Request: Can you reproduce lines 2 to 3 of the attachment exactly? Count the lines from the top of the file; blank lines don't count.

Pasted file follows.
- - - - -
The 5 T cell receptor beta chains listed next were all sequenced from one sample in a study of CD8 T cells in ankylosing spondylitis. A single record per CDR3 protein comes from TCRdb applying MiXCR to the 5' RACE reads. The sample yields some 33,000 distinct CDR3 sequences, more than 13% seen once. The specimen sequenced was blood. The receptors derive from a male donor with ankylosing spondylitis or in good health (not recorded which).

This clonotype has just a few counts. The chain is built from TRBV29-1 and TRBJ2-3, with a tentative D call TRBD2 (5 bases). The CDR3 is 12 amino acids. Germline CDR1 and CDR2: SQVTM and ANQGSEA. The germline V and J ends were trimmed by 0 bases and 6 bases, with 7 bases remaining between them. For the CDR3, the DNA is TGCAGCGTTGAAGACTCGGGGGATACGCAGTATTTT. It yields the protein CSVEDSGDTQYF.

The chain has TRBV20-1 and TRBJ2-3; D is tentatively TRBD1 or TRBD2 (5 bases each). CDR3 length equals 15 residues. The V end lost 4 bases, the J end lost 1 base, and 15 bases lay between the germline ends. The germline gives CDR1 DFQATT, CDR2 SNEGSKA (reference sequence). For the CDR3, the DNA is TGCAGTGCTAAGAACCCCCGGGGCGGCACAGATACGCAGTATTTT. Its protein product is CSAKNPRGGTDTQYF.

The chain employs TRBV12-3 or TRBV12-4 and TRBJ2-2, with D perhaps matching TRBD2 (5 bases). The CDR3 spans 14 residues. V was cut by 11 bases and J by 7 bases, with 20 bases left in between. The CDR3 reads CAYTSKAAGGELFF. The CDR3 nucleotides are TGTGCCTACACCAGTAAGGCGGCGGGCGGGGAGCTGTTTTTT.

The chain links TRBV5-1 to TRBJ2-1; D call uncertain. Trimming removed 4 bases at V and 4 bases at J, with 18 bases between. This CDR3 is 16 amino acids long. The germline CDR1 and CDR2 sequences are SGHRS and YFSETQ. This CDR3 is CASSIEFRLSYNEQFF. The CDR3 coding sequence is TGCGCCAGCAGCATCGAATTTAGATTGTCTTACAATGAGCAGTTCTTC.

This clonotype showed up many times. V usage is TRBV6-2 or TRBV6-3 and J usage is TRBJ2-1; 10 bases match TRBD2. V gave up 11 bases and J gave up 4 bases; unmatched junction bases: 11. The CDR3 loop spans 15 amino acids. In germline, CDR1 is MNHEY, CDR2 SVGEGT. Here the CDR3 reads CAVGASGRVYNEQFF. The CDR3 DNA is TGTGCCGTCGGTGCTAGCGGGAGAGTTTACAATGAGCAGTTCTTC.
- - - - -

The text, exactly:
This clonotype has just a few counts. The chain is built from TRBV29-1 and TRBJ2-3, with a tentative D call TRBD2 (5 bases). The CDR3 is 12 amino acids. Germline CDR1 and CDR2: SQVTM and ANQGSEA. The germline V and J ends were trimmed by 0 bases and 6 bases, with 7 bases remaining between them. For the CDR3, the DNA is TGCAGCGTTGAAGACTCGGGGGATACGCAGTATTTT. It yields the protein CSVEDSGDTQYF.

The chain has TRBV20-1 and TRBJ2-3; D is tentatively TRBD1 or TRBD2 (5 bases each). CDR3 length equals 15 residues. The V end lost 4 bases, the J end lost 1 base, and 15 bases lay between the germline ends. The germline gives CDR1 DFQATT, CDR2 SNEGSKA (reference sequence). For the CDR3, the DNA is TGCAGTGCTAAGAACCCCCGGGGCGGCACAGATACGCAGTATTTT. Its protein product is CSAKNPRGGTDTQYF.